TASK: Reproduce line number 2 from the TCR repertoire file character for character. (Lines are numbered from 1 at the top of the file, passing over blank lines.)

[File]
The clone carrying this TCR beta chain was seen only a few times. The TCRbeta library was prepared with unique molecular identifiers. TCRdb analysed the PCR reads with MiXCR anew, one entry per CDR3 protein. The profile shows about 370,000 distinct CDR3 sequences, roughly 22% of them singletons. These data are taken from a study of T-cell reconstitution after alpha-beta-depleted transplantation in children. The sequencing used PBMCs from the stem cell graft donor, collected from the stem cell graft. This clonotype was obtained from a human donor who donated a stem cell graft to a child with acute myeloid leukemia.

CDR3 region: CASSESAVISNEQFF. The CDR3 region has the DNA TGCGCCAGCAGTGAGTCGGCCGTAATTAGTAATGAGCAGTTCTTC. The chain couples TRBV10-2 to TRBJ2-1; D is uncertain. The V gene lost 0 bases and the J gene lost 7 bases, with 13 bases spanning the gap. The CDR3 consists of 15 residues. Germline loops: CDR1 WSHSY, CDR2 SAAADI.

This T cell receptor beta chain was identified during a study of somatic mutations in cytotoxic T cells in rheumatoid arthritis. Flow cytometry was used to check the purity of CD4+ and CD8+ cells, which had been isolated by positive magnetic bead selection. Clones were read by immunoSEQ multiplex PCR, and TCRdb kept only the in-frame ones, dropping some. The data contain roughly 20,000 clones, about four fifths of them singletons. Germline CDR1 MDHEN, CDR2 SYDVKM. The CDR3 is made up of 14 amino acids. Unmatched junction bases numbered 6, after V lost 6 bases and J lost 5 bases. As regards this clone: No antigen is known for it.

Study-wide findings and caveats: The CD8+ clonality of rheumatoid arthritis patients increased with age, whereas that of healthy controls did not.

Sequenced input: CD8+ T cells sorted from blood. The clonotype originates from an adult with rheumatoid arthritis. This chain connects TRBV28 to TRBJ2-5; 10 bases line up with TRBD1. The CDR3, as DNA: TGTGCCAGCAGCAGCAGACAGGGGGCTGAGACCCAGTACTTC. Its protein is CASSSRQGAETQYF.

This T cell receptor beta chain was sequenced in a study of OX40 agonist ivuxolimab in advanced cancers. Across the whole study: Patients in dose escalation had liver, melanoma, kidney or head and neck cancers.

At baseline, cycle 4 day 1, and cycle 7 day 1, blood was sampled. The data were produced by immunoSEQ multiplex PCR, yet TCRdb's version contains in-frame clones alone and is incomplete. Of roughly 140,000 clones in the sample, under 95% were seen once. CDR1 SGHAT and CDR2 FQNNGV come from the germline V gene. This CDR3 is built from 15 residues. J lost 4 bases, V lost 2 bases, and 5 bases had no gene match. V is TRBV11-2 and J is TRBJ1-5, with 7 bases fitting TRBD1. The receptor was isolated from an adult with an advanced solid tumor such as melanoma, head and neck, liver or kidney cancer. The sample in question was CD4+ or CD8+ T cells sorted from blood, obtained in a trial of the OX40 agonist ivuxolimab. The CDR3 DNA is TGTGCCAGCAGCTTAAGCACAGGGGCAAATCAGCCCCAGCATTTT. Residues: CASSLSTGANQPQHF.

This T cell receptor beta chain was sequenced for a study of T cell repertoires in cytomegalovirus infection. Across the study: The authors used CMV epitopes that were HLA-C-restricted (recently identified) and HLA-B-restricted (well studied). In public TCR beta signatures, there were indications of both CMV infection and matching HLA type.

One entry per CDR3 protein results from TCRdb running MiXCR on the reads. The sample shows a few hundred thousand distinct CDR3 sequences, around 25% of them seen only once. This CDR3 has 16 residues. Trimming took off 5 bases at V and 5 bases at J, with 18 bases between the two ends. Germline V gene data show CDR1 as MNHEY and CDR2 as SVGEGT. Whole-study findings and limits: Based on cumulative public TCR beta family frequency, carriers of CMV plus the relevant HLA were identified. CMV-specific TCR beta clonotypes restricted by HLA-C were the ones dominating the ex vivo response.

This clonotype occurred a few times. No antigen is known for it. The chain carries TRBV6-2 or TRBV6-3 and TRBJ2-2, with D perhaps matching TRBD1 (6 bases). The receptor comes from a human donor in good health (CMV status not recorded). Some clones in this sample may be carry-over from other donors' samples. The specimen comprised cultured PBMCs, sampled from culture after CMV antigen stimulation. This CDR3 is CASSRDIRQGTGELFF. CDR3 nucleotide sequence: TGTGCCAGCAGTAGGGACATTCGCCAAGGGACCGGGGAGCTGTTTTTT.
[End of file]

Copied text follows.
CDR3 region: CASSESAVISNEQFF. The CDR3 region has the DNA TGCGCCAGCAGTGAGTCGGCCGTAATTAGTAATGAGCAGTTCTTC. The chain couples TRBV10-2 to TRBJ2-1; D is uncertain. The V gene lost 0 bases and the J gene lost 7 bases, with 13 bases spanning the gap. The CDR3 consists of 15 residues. Germline loops: CDR1 WSHSY, CDR2 SAAADI.